When the weather gets cold, it’s important to make sure the conveyor rubber doesn’t stick to the belt. A belt is liable to fail if it contracts during freezing temperatures. If the belt gets buried under snow for any length of time, its performance will degrade considerably. To be on the safe side, the belt and any other detachable parts should be stored in a warmer place when not in use during winter.
8. Check the Hydraulics
Hydraulic fluids should be inspected and replenished right before the winter season. If oil drips from the dipstick when you pull it out for an inspection, the fluid level is fine. Make sure the suction filter and chamber are also properly lubricated.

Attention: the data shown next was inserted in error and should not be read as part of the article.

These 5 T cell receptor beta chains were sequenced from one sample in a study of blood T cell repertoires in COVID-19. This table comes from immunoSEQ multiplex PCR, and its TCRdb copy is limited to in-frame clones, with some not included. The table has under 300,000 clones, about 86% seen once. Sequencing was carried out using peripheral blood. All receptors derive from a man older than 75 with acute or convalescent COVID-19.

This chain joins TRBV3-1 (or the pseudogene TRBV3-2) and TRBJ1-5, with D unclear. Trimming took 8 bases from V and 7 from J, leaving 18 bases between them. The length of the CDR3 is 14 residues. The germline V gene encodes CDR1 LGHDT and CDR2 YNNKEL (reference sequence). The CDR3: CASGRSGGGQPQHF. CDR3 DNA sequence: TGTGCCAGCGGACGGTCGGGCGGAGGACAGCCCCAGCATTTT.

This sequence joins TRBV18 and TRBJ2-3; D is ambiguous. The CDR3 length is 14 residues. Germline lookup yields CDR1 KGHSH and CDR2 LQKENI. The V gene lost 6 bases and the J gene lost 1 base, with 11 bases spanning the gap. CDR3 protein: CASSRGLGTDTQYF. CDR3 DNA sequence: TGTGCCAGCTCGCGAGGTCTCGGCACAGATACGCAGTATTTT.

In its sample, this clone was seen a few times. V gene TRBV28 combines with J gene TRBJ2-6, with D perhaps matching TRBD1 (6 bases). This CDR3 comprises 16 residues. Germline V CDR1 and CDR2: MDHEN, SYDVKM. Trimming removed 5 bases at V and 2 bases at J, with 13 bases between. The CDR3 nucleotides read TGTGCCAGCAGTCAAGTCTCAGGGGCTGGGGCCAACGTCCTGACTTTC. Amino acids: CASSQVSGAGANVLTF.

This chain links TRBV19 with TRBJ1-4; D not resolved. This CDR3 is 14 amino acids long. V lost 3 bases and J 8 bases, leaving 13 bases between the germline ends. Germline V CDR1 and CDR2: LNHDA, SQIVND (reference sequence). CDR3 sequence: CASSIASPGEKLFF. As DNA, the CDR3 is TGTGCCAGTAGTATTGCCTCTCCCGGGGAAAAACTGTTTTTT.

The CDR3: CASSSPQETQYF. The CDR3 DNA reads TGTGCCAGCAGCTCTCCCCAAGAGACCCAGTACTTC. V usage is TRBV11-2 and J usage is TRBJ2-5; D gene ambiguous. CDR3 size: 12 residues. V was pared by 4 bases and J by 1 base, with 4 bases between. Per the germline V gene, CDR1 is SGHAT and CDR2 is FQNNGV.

Be certain you only use hydraulic fluids that are made to handle the operating temperature of your machine. A mismatched fluid will lead to early hydraulic failure. Cat hydraulic fluids are formulated to boost the performance and engine life of motorized equipment. Made with organic properties, Cat hydraulic fluids are tested and optimized to offer consistent performance in all types of temperatures.
As you check the hydraulic fluid, also inspect the condition of the hoses. When temperatures get cold, a hydraulic hose is liable to crack if the wrapper swells. To keep the hose in better condition, run the engine to bring the hydraulic oil up to 150 degrees Fahrenheit and keep it running at this temperature for 60 minutes. In preparation for sub-zero temperatures, use arctic hydraulic oil.
9. Inspect the Tires